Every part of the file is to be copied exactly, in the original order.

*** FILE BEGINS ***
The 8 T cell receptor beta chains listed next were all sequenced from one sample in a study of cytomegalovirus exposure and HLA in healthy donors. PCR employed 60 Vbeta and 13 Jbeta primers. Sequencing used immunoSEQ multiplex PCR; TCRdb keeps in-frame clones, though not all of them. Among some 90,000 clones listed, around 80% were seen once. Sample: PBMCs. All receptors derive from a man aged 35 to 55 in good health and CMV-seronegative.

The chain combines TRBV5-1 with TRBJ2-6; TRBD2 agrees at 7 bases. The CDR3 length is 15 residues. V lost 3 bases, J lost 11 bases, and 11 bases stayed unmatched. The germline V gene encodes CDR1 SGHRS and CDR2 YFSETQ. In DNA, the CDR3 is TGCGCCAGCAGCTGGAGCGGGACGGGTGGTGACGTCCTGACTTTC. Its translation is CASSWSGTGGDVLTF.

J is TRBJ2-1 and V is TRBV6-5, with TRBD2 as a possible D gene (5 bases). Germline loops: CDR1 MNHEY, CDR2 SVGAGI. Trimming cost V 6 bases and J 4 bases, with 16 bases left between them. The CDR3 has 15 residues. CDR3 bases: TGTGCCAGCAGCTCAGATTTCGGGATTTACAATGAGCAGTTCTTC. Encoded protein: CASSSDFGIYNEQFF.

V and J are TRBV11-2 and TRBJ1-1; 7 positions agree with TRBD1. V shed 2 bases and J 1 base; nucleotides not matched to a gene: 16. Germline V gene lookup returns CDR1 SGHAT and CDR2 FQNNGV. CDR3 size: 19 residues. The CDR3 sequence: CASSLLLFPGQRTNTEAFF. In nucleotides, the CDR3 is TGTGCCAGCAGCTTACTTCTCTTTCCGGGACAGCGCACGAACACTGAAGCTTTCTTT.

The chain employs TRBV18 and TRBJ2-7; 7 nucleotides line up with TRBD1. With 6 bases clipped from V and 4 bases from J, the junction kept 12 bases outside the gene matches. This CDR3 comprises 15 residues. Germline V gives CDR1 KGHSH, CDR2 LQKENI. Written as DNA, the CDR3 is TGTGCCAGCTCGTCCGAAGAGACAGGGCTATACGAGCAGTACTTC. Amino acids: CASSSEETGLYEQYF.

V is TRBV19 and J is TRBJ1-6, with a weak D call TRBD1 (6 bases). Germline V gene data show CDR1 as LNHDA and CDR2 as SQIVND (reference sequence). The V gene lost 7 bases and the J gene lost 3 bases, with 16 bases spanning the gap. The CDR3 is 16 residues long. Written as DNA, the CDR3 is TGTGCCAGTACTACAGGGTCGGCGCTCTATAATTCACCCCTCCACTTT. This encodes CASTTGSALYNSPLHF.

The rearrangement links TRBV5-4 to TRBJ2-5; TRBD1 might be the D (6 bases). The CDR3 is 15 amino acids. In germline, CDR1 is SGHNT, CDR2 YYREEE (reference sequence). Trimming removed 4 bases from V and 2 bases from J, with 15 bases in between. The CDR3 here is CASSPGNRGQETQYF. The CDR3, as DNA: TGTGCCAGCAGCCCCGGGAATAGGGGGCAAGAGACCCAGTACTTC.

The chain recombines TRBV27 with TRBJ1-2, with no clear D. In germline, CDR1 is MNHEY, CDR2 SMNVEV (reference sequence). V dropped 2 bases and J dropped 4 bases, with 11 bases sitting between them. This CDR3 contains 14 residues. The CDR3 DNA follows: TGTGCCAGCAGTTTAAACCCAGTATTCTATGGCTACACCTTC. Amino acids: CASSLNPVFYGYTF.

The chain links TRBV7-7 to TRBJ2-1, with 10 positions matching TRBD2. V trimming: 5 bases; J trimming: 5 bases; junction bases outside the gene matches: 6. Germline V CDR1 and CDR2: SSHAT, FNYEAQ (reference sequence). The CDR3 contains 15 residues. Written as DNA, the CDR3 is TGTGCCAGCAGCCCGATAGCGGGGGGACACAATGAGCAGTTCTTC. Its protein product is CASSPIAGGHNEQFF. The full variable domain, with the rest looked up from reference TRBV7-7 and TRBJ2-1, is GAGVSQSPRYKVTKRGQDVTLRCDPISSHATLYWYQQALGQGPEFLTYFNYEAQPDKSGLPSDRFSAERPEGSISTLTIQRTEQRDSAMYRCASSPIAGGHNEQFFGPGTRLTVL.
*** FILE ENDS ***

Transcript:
The 8 T cell receptor beta chains listed next were all sequenced from one sample in a study of cytomegalovirus exposure and HLA in healthy donors. PCR employed 60 Vbeta and 13 Jbeta primers. Sequencing used immunoSEQ multiplex PCR; TCRdb keeps in-frame clones, though not all of them. Among some 90,000 clones listed, around 80% were seen once. Sample: PBMCs. All receptors derive from a man aged 35 to 55 in good health and CMV-seronegative.

The chain combines TRBV5-1 with TRBJ2-6; TRBD2 agrees at 7 bases. The CDR3 length is 15 residues. V lost 3 bases, J lost 11 bases, and 11 bases stayed unmatched. The germline V gene encodes CDR1 SGHRS and CDR2 YFSETQ. In DNA, the CDR3 is TGCGCCAGCAGCTGGAGCGGGACGGGTGGTGACGTCCTGACTTTC. Its translation is CASSWSGTGGDVLTF.

J is TRBJ2-1 and V is TRBV6-5, with TRBD2 as a possible D gene (5 bases). Germline loops: CDR1 MNHEY, CDR2 SVGAGI. Trimming cost V 6 bases and J 4 bases, with 16 bases left between them. The CDR3 has 15 residues. CDR3 bases: TGTGCCAGCAGCTCAGATTTCGGGATTTACAATGAGCAGTTCTTC. Encoded protein: CASSSDFGIYNEQFF.

V and J are TRBV11-2 and TRBJ1-1; 7 positions agree with TRBD1. V shed 2 bases and J 1 base; nucleotides not matched to a gene: 16. Germline V gene lookup returns CDR1 SGHAT and CDR2 FQNNGV. CDR3 size: 19 residues. The CDR3 sequence: CASSLLLFPGQRTNTEAFF. In nucleotides, the CDR3 is TGTGCCAGCAGCTTACTTCTCTTTCCGGGACAGCGCACGAACACTGAAGCTTTCTTT.

The chain employs TRBV18 and TRBJ2-7; 7 nucleotides line up with TRBD1. With 6 bases clipped from V and 4 bases from J, the junction kept 12 bases outside the gene matches. This CDR3 comprises 15 residues. Germline V gives CDR1 KGHSH, CDR2 LQKENI. Written as DNA, the CDR3 is TGTGCCAGCTCGTCCGAAGAGACAGGGCTATACGAGCAGTACTTC. Amino acids: CASSSEETGLYEQYF.

V is TRBV19 and J is TRBJ1-6, with a weak D call TRBD1 (6 bases). Germline V gene data show CDR1 as LNHDA and CDR2 as SQIVND (reference sequence). The V gene lost 7 bases and the J gene lost 3 bases, with 16 bases spanning the gap. The CDR3 is 16 residues long. Written as DNA, the CDR3 is TGTGCCAGTACTACAGGGTCGGCGCTCTATAATTCACCCCTCCACTTT. This encodes CASTTGSALYNSPLHF.

The rearrangement links TRBV5-4 to TRBJ2-5; TRBD1 might be the D (6 bases). The CDR3 is 15 amino acids. In germline, CDR1 is SGHNT, CDR2 YYREEE (reference sequence). Trimming removed 4 bases from V and 2 bases from J, with 15 bases in between. The CDR3 here is CASSPGNRGQETQYF. The CDR3, as DNA: TGTGCCAGCAGCCCCGGGAATAGGGGGCAAGAGACCCAGTACTTC.

The chain recombines TRBV27 with TRBJ1-2, with no clear D. In germline, CDR1 is MNHEY, CDR2 SMNVEV (reference sequence). V dropped 2 bases and J dropped 4 bases, with 11 bases sitting between them. This CDR3 contains 14 residues. The CDR3 DNA follows: TGTGCCAGCAGTTTAAACCCAGTATTCTATGGCTACACCTTC. Amino acids: CASSLNPVFYGYTF.

The chain links TRBV7-7 to TRBJ2-1, with 10 positions matching TRBD2. V trimming: 5 bases; J trimming: 5 bases; junction bases outside the gene matches: 6. Germline V CDR1 and CDR2: SSHAT, FNYEAQ (reference sequence). The CDR3 contains 15 residues. Written as DNA, the CDR3 is TGTGCCAGCAGCCCGATAGCGGGGGGACACAATGAGCAGTTCTTC. Its protein product is CASSPIAGGHNEQFF. The full variable domain, with the rest looked up from reference TRBV7-7 and TRBJ2-1, is GAGVSQSPRYKVTKRGQDVTLRCDPISSHATLYWYQQALGQGPEFLTYFNYEAQPDKSGLPSDRFSAERPEGSISTLTIQRTEQRDSAMYRCASSPIAGGHNEQFFGPGTRLTVL.